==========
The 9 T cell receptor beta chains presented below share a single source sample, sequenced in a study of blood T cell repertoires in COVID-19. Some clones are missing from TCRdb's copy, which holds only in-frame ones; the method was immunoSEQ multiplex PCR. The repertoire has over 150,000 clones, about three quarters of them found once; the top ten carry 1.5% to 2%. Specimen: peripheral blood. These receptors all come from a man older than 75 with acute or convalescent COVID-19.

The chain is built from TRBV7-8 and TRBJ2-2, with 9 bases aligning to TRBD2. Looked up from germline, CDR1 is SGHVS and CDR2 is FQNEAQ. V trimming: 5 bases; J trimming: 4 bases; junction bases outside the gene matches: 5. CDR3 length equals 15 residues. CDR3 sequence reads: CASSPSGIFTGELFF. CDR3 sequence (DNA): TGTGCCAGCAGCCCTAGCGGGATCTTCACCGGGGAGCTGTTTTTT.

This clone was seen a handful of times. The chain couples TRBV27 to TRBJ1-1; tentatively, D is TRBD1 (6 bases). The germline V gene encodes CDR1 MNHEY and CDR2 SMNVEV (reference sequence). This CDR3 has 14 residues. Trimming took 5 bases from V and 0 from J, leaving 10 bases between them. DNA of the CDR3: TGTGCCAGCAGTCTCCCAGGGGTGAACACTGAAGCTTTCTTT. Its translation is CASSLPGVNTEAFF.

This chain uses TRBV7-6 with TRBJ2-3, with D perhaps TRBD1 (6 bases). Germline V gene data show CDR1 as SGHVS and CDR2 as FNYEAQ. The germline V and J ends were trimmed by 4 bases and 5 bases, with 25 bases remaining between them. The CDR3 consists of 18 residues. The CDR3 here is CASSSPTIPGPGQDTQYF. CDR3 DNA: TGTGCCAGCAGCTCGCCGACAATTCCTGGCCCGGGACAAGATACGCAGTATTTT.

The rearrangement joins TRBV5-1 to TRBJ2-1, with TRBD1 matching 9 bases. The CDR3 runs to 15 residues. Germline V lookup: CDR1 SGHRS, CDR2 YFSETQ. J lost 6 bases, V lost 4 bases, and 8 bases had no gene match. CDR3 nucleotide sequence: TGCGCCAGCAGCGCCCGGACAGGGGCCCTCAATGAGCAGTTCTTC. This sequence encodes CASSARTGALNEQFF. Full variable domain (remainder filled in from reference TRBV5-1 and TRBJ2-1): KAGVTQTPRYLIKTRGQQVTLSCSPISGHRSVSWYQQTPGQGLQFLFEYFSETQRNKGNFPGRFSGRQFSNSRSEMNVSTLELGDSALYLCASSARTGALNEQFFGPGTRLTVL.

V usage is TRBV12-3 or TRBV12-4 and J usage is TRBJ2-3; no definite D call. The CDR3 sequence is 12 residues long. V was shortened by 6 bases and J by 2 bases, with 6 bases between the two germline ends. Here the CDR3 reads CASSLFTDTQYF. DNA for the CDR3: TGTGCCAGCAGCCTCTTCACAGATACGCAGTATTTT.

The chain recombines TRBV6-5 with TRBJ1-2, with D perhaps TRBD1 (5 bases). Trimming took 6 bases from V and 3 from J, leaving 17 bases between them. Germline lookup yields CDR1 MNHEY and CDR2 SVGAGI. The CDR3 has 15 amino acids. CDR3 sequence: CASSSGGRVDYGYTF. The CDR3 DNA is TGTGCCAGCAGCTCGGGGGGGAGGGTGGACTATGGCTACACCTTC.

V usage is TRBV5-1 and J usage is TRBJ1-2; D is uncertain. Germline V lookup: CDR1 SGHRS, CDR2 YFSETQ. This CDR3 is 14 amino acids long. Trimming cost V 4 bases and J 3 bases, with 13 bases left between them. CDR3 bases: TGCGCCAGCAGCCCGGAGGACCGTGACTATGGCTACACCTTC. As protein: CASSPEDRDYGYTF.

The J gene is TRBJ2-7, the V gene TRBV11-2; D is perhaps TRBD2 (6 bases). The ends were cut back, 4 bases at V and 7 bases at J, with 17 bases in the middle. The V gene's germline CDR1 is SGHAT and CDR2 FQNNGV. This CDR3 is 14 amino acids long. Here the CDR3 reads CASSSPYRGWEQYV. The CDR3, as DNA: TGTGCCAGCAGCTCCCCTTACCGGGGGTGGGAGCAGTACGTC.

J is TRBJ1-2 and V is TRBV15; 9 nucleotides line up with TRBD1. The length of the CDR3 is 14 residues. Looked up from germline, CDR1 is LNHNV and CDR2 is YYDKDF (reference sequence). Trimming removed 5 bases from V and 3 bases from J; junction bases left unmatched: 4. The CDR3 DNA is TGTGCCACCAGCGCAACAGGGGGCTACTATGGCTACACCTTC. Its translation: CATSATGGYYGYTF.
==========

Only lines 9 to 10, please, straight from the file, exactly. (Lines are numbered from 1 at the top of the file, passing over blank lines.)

The J gene is TRBJ2-7, the V gene TRBV11-2; D is perhaps TRBD2 (6 bases). The ends were cut back, 4 bases at V and 7 bases at J, with 17 bases in the middle. The V gene's germline CDR1 is SGHAT and CDR2 FQNNGV. This CDR3 is 14 amino acids long. Here the CDR3 reads CASSSPYRGWEQYV. The CDR3, as DNA: TGTGCCAGCAGCTCCCCTTACCGGGGGTGGGAGCAGTACGTC.

J is TRBJ1-2 and V is TRBV15; 9 nucleotides line up with TRBD1. The length of the CDR3 is 14 residues. Looked up from germline, CDR1 is LNHNV and CDR2 is YYDKDF (reference sequence). Trimming removed 5 bases from V and 3 bases from J; junction bases left unmatched: 4. The CDR3 DNA is TGTGCCACCAGCGCAACAGGGGGCTACTATGGCTACACCTTC. Its translation: CATSATGGYYGYTF.